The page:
The Witnesses' Uprising Reports
Grenadierpanzerwagen - the first valuable capture
Saturday August 5th, Castle Square. Our soldiers sought out contact with the enemy, not having been troubled by hostile forces after shaking off the unsuccessful outcome of the first day of battle and after strengthening our own position.
A key point within range of our divisions was of course Castle Square, where despite restrictions we felt ourselves to be in possession of the terrain, which was documented in unique fashion by the white and red flag hung from the Royal Castle during the first day of the Uprising.
Within the limits of our free time, small groups of "hunters" came out onto Castle Square in order to hunt German cars attempting to slip from Krakow Suburbs Street (Krakowskie Przedmie¶cie) along New Exit (Nowy Zjazd) to the KerbedĽ Bridge. Around 4PM that day "Youngster" (Młodzik), along with "Tadeusz," stationed themselves around the plinth of Zygmunt's Column (This was possible until the 8th of August, when the Germans stationed a machine gun on the tower of St. Anne's Church). Moreover, they were not the only ones who had been waiting for an opportunity. Suddenly, a grenadier armed vehicle (pancerka) in the company of three Tigers appeared within range of Krakow Suburbs Street, and started firing on Castle Square.
"Tadeusz" gives the signal that Krauts have appeared to the CKM (Heavy Machine Gun) gun crew of the 102nd company on Piwna Street. When the armed vehicle got as far as the John building (where there is now an escalator), a small group lying in wait around the building threw Molotov cocktails at it. The group was made up of Guards under lieutenant "Hide" (Skóra) who were stationed in Podwale, and a particularly energetic girl around 16 or 17, whose first cocktail hits the vehicle's mask, igniting it. The second battle thrown by the next attacker hit the driver, who jumped from the vehicle, trying to extinguish his flaming uniform.
The unpiloted vehicle, instead of turning into New Exit, goes in the direction of the Castle gate, slams its wheels into the curb and stops. "Tadeusz" leaves "Youngster" his rifle and runs in the direction of the flaming armed vehicle. Along the way he removes his German camouflage jacket (panterka) that had been appropriated the previous day, and which he makes use of to start extinguishing the fire. Friends from the barricades on St. John Street rush to his aid and together begin to extinguish the fire with sand carried in caps and helmets.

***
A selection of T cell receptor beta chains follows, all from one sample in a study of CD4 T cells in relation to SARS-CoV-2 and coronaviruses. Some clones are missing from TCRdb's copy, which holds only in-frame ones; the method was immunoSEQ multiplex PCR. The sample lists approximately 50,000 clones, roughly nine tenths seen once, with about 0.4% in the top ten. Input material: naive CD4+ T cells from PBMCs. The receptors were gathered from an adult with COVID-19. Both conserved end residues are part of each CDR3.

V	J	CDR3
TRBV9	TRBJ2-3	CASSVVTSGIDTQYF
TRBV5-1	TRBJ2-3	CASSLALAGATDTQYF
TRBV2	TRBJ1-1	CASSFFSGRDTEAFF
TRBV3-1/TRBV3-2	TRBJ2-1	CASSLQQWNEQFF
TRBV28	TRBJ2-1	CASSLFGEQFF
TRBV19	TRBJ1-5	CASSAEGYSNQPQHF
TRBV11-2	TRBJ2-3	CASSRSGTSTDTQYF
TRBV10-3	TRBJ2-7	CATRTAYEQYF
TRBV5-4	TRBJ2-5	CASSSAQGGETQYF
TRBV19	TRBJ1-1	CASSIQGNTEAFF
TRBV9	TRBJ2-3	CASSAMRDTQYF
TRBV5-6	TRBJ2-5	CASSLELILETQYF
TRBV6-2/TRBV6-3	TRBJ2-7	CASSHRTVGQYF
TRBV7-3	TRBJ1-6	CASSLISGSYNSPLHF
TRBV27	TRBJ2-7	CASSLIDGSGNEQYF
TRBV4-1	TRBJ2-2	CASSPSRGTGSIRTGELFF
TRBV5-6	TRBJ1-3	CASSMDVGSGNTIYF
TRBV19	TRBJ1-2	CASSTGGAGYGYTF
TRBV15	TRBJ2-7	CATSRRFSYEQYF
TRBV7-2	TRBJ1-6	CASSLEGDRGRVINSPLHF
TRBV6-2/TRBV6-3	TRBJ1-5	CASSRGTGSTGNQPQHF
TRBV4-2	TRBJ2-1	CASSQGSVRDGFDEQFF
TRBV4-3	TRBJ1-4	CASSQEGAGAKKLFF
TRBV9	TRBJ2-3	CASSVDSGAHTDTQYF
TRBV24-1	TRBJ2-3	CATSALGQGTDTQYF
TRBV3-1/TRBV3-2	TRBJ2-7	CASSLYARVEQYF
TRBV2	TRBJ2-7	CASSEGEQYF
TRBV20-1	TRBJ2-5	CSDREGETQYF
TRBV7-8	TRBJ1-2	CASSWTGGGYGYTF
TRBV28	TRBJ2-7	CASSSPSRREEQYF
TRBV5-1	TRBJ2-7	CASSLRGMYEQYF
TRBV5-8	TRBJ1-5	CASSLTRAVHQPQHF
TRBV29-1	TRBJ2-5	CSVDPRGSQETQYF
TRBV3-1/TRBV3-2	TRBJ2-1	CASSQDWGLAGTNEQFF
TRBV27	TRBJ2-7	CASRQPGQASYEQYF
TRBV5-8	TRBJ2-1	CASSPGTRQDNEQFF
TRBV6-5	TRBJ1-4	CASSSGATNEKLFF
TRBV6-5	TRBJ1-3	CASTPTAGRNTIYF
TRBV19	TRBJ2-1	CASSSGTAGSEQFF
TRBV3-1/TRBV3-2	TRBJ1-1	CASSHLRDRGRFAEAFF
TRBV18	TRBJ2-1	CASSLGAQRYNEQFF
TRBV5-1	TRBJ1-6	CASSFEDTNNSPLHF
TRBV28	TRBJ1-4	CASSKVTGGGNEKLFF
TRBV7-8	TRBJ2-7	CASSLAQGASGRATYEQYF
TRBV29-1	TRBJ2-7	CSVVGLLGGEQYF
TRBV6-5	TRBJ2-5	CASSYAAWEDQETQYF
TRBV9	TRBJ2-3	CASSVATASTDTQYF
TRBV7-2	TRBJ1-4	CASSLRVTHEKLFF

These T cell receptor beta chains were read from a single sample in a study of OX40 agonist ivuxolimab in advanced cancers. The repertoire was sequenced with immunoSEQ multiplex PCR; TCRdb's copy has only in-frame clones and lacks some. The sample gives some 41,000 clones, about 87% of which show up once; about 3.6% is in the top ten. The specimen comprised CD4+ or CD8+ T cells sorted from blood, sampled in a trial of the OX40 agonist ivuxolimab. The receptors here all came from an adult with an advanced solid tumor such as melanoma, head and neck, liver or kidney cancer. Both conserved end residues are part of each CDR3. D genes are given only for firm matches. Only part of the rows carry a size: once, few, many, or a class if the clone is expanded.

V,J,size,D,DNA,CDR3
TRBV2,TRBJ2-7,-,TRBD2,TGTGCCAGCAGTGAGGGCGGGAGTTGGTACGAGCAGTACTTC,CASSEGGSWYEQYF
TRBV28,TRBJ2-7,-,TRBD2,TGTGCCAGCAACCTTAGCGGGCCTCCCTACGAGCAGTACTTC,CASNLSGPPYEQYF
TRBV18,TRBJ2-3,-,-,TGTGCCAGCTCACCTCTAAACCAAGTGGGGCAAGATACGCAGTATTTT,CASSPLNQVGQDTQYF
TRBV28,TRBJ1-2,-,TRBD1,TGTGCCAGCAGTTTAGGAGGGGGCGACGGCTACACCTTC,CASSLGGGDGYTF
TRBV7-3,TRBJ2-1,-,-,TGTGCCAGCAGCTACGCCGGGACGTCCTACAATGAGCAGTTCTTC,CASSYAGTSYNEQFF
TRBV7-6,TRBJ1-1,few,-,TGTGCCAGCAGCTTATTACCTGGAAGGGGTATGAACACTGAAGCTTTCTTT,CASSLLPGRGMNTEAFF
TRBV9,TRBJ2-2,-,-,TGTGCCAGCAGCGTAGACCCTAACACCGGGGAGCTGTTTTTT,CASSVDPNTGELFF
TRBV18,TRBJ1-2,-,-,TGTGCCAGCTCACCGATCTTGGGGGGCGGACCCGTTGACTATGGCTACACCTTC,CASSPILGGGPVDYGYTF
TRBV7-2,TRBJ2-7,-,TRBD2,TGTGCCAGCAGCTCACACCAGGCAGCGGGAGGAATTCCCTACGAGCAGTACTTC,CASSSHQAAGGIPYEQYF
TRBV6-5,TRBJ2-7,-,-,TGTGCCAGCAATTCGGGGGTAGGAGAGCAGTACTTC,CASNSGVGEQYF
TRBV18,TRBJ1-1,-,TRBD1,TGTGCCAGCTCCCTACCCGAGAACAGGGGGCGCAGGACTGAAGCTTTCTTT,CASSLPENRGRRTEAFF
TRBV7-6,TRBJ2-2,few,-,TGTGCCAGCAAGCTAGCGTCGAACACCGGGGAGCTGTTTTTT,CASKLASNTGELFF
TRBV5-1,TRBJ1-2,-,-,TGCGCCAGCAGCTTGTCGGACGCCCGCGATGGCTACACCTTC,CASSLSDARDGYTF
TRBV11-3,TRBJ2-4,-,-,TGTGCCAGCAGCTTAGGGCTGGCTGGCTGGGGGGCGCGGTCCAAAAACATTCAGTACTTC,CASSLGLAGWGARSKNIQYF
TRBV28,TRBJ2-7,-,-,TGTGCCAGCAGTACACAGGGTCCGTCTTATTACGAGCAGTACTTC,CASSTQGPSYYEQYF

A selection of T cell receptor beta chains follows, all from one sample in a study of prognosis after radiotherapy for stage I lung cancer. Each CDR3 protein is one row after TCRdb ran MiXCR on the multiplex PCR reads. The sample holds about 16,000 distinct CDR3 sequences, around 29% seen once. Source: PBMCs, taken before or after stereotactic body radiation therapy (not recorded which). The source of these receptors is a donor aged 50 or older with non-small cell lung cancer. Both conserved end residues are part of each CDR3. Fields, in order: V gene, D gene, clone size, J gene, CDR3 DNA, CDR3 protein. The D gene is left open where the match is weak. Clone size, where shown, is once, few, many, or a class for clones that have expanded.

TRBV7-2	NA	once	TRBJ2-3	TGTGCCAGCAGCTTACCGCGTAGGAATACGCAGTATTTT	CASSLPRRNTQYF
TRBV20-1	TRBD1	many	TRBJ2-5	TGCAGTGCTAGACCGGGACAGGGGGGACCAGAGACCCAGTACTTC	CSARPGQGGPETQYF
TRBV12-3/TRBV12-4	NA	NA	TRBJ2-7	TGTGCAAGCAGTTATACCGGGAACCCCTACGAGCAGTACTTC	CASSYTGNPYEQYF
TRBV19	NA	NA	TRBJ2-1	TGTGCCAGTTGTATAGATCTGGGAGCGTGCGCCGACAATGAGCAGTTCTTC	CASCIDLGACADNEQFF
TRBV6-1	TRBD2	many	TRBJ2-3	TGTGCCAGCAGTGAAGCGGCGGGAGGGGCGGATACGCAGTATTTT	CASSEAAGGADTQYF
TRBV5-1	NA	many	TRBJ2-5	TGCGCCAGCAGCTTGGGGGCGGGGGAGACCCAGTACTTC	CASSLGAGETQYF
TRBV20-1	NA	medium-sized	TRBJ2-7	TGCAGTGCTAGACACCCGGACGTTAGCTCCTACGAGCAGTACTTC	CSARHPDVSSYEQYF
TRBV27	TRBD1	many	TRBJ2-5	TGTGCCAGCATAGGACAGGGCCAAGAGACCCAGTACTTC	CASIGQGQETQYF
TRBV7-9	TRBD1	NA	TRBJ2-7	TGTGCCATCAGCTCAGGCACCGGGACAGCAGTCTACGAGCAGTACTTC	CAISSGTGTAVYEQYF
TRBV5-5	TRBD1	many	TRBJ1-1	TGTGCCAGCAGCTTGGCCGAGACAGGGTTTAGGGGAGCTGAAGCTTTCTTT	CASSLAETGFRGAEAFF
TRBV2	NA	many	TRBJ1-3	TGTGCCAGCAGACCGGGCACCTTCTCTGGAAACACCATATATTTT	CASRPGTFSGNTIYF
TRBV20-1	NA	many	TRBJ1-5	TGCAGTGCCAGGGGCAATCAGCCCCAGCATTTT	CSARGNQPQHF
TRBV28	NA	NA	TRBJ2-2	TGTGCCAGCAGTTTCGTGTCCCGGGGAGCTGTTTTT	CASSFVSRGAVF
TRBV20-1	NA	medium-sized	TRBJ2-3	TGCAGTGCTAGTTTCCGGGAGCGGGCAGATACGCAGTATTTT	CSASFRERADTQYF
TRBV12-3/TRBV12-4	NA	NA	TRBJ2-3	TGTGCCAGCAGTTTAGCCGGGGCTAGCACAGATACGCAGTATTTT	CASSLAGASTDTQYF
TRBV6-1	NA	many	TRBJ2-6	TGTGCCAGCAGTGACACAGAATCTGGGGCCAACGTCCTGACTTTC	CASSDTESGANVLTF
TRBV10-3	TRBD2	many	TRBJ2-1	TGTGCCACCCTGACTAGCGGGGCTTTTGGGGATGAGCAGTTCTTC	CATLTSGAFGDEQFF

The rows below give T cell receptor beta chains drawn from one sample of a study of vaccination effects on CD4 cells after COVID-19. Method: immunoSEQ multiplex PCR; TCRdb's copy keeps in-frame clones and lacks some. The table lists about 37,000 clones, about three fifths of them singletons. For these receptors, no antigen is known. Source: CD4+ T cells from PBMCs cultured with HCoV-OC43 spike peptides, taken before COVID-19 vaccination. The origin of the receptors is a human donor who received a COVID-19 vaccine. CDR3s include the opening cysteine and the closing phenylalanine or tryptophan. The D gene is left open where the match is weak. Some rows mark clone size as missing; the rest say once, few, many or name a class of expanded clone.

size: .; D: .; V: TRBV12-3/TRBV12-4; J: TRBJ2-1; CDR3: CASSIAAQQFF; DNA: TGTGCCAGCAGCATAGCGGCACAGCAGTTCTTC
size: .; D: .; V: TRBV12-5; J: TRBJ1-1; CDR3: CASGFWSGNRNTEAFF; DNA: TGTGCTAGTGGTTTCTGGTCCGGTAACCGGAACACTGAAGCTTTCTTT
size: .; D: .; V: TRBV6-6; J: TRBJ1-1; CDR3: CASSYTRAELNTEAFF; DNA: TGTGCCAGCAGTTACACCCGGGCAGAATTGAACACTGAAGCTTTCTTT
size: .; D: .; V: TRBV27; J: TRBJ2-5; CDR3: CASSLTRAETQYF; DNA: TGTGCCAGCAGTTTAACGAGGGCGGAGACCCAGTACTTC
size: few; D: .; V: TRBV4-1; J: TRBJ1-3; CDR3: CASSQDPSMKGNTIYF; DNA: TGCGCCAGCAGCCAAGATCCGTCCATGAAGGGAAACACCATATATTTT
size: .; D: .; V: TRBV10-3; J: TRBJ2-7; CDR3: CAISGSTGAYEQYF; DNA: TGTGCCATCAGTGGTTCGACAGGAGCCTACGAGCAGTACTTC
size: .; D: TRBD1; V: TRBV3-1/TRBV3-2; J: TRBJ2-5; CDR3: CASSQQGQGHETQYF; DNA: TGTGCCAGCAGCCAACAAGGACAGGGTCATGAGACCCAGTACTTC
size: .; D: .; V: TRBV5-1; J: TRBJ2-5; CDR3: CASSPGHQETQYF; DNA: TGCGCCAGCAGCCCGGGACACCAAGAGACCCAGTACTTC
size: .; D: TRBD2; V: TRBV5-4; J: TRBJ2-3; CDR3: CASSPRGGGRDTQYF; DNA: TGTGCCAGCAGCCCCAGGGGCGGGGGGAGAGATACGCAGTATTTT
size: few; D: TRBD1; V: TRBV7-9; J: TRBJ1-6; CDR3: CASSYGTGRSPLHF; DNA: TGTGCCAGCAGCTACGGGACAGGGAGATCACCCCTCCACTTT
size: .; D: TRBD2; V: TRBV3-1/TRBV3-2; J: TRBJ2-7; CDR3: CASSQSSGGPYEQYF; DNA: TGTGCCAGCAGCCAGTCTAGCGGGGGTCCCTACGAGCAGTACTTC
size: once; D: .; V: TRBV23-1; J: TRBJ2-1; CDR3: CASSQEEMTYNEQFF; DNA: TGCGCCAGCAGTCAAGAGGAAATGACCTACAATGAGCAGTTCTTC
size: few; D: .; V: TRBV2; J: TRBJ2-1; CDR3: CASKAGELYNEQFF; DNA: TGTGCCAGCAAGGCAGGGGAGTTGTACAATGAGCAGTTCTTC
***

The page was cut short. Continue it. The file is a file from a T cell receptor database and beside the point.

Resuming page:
The Germans, taking advantage of the general confusion, escaped in the direction of the Copper-Roof Palace (Pałac pod Blach±). Three tanks that had been taking part in expedition hurriedly began a retreat. One of these, targeted by a Molotov cocktail while escaping through New Exit, exploded; the remaining two pulled back.
In the group of soldiers from the barricade on St. John Street putting out the flaming armed vehicle was "Zbyszek," who worked in a German kraftpark (repair workshop) during the Occupation. After the fire was extinguished he started up the vehicle. The rescued vehicle was moved to Kanonia Street. There the vehicle was meticulously searched by Corporal "Rawicz," who retrieved 2 panzerfausts and a box of their detonators, 50 two and three-kilo plate mines, around 100 kilos of trotyl supplies as well as 250 meters of blasting fuse, and a large amount of ammunition for mp (sub-machine guns).
Today it's hard to say what had greater value back then: battle equipment and ammunition or the vehicle itself, which in our conditions was not usable in narrow barricaded small streets. The captured vehicle was stationed in the bell tower next to the cathedral, where the barricade stood till the very end of the battle for the cathedral.
Documents probably belonging to the vehicle's driver, who was not able to take them with him in his haste, were also found in the vehicle. The driver was Alfred Puschman, the son of a merchant from Stuttgart.
In terms of value, the capture of this armed vehicle, the burning of one Tiger and the flight of the two remaining tanks psychologically fortified the fighters. We achieved victory in spite of the crushing superiority of the enemy and with minimal losses. Only "Basia," a courier unknown by name, died. She stumbled while carrying a Molotov cocktail and was burned alive.
In order to exhaust the material having to do with this episode from the first days of battle one important detail is left - establishing when exactly this was. Arguments about this have occurred among the participants of this battle as well as among authors of books about the Uprising. For example, Adam Borkiewicz, in his book "March through Hell," published immediately after the end of the war, wrote once that this occurred on the 5th and a second time on the 8th of August. It has definitively been established that this occurred on the 5th of August, 1944.
based on participants' narratives edited by
born: 27.04.1924, Warsaw
Home Army soldier
a.k.a "Tiger" (Tygrys)
Pine-Horn (Sosna-Róg) Group, Battalion "Bończa", 102nd Company
translation: Claire and Sebastian Bartos
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